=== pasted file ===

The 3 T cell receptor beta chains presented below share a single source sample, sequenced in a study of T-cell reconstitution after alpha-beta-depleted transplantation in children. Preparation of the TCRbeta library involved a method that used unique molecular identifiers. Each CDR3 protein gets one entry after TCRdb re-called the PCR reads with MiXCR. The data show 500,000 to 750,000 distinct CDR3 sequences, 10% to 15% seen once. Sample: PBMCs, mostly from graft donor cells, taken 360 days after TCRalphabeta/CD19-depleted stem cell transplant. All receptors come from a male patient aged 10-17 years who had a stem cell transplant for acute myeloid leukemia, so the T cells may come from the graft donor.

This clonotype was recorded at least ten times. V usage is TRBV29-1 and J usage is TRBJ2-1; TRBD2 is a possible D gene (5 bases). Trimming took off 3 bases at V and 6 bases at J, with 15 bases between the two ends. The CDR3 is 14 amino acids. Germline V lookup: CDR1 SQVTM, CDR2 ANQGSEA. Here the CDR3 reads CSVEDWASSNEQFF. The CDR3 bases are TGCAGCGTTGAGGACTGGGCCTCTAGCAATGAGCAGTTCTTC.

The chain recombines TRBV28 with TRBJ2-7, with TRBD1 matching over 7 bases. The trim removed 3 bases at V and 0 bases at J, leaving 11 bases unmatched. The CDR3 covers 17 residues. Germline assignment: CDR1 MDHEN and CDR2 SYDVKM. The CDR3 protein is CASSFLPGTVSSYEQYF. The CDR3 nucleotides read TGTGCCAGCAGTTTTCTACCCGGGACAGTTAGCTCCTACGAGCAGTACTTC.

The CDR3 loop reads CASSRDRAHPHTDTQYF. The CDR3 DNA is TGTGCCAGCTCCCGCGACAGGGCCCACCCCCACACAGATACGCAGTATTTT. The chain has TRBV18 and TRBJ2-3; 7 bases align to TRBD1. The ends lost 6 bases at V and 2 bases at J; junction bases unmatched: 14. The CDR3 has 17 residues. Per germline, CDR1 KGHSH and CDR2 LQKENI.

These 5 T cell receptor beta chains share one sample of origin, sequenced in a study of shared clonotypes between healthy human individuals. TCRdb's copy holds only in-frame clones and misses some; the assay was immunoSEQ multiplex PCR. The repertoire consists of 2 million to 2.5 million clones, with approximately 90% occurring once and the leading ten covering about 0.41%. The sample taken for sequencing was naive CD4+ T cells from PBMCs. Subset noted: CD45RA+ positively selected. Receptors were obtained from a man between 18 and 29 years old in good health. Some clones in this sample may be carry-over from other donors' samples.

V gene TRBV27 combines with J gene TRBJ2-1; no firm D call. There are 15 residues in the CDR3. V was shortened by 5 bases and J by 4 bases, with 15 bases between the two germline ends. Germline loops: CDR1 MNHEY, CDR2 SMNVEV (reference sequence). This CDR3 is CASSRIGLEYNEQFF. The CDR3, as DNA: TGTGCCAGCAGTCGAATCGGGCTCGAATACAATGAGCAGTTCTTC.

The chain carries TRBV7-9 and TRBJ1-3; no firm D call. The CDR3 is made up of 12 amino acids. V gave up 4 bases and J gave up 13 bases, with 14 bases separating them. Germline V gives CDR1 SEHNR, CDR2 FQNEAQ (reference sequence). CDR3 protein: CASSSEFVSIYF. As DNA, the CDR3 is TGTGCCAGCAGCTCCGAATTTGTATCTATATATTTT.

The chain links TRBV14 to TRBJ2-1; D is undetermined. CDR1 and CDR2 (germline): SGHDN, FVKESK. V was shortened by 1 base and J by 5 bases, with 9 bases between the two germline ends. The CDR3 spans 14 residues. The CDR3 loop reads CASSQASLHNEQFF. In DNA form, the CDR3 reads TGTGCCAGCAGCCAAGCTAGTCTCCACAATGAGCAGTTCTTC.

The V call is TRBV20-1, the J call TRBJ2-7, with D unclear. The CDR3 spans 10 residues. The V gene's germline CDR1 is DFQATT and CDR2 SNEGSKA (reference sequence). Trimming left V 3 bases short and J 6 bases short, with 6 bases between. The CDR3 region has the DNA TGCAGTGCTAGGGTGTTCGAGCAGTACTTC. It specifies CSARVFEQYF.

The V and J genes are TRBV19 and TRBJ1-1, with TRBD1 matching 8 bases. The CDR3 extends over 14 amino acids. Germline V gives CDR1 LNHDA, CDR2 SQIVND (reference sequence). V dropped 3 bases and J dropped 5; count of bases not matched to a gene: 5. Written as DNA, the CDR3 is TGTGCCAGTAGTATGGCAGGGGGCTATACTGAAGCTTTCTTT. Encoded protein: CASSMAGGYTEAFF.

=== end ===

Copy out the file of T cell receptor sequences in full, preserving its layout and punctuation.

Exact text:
The 3 T cell receptor beta chains presented below share a single source sample, sequenced in a study of T-cell reconstitution after alpha-beta-depleted transplantation in children. Preparation of the TCRbeta library involved a method that used unique molecular identifiers. Each CDR3 protein gets one entry after TCRdb re-called the PCR reads with MiXCR. The data show 500,000 to 750,000 distinct CDR3 sequences, 10% to 15% seen once. Sample: PBMCs, mostly from graft donor cells, taken 360 days after TCRalphabeta/CD19-depleted stem cell transplant. All receptors come from a male patient aged 10-17 years who had a stem cell transplant for acute myeloid leukemia, so the T cells may come from the graft donor.

This clonotype was recorded at least ten times. V usage is TRBV29-1 and J usage is TRBJ2-1; TRBD2 is a possible D gene (5 bases). Trimming took off 3 bases at V and 6 bases at J, with 15 bases between the two ends. The CDR3 is 14 amino acids. Germline V lookup: CDR1 SQVTM, CDR2 ANQGSEA. Here the CDR3 reads CSVEDWASSNEQFF. The CDR3 bases are TGCAGCGTTGAGGACTGGGCCTCTAGCAATGAGCAGTTCTTC.

The chain recombines TRBV28 with TRBJ2-7, with TRBD1 matching over 7 bases. The trim removed 3 bases at V and 0 bases at J, leaving 11 bases unmatched. The CDR3 covers 17 residues. Germline assignment: CDR1 MDHEN and CDR2 SYDVKM. The CDR3 protein is CASSFLPGTVSSYEQYF. The CDR3 nucleotides read TGTGCCAGCAGTTTTCTACCCGGGACAGTTAGCTCCTACGAGCAGTACTTC.

The CDR3 loop reads CASSRDRAHPHTDTQYF. The CDR3 DNA is TGTGCCAGCTCCCGCGACAGGGCCCACCCCCACACAGATACGCAGTATTTT. The chain has TRBV18 and TRBJ2-3; 7 bases align to TRBD1. The ends lost 6 bases at V and 2 bases at J; junction bases unmatched: 14. The CDR3 has 17 residues. Per germline, CDR1 KGHSH and CDR2 LQKENI.

These 5 T cell receptor beta chains share one sample of origin, sequenced in a study of shared clonotypes between healthy human individuals. TCRdb's copy holds only in-frame clones and misses some; the assay was immunoSEQ multiplex PCR. The repertoire consists of 2 million to 2.5 million clones, with approximately 90% occurring once and the leading ten covering about 0.41%. The sample taken for sequencing was naive CD4+ T cells from PBMCs. Subset noted: CD45RA+ positively selected. Receptors were obtained from a man between 18 and 29 years old in good health. Some clones in this sample may be carry-over from other donors' samples.

V gene TRBV27 combines with J gene TRBJ2-1; no firm D call. There are 15 residues in the CDR3. V was shortened by 5 bases and J by 4 bases, with 15 bases between the two germline ends. Germline loops: CDR1 MNHEY, CDR2 SMNVEV (reference sequence). This CDR3 is CASSRIGLEYNEQFF. The CDR3, as DNA: TGTGCCAGCAGTCGAATCGGGCTCGAATACAATGAGCAGTTCTTC.

The chain carries TRBV7-9 and TRBJ1-3; no firm D call. The CDR3 is made up of 12 amino acids. V gave up 4 bases and J gave up 13 bases, with 14 bases separating them. Germline V gives CDR1 SEHNR, CDR2 FQNEAQ (reference sequence). CDR3 protein: CASSSEFVSIYF. As DNA, the CDR3 is TGTGCCAGCAGCTCCGAATTTGTATCTATATATTTT.

The chain links TRBV14 to TRBJ2-1; D is undetermined. CDR1 and CDR2 (germline): SGHDN, FVKESK. V was shortened by 1 base and J by 5 bases, with 9 bases between the two germline ends. The CDR3 spans 14 residues. The CDR3 loop reads CASSQASLHNEQFF. In DNA form, the CDR3 reads TGTGCCAGCAGCCAAGCTAGTCTCCACAATGAGCAGTTCTTC.

The V call is TRBV20-1, the J call TRBJ2-7, with D unclear. The CDR3 spans 10 residues. The V gene's germline CDR1 is DFQATT and CDR2 SNEGSKA (reference sequence). Trimming left V 3 bases short and J 6 bases short, with 6 bases between. The CDR3 region has the DNA TGCAGTGCTAGGGTGTTCGAGCAGTACTTC. It specifies CSARVFEQYF.

The V and J genes are TRBV19 and TRBJ1-1, with TRBD1 matching 8 bases. The CDR3 extends over 14 amino acids. Germline V gives CDR1 LNHDA, CDR2 SQIVND (reference sequence). V dropped 3 bases and J dropped 5; count of bases not matched to a gene: 5. Written as DNA, the CDR3 is TGTGCCAGTAGTATGGCAGGGGGCTATACTGAAGCTTTCTTT. Encoded protein: CASSMAGGYTEAFF.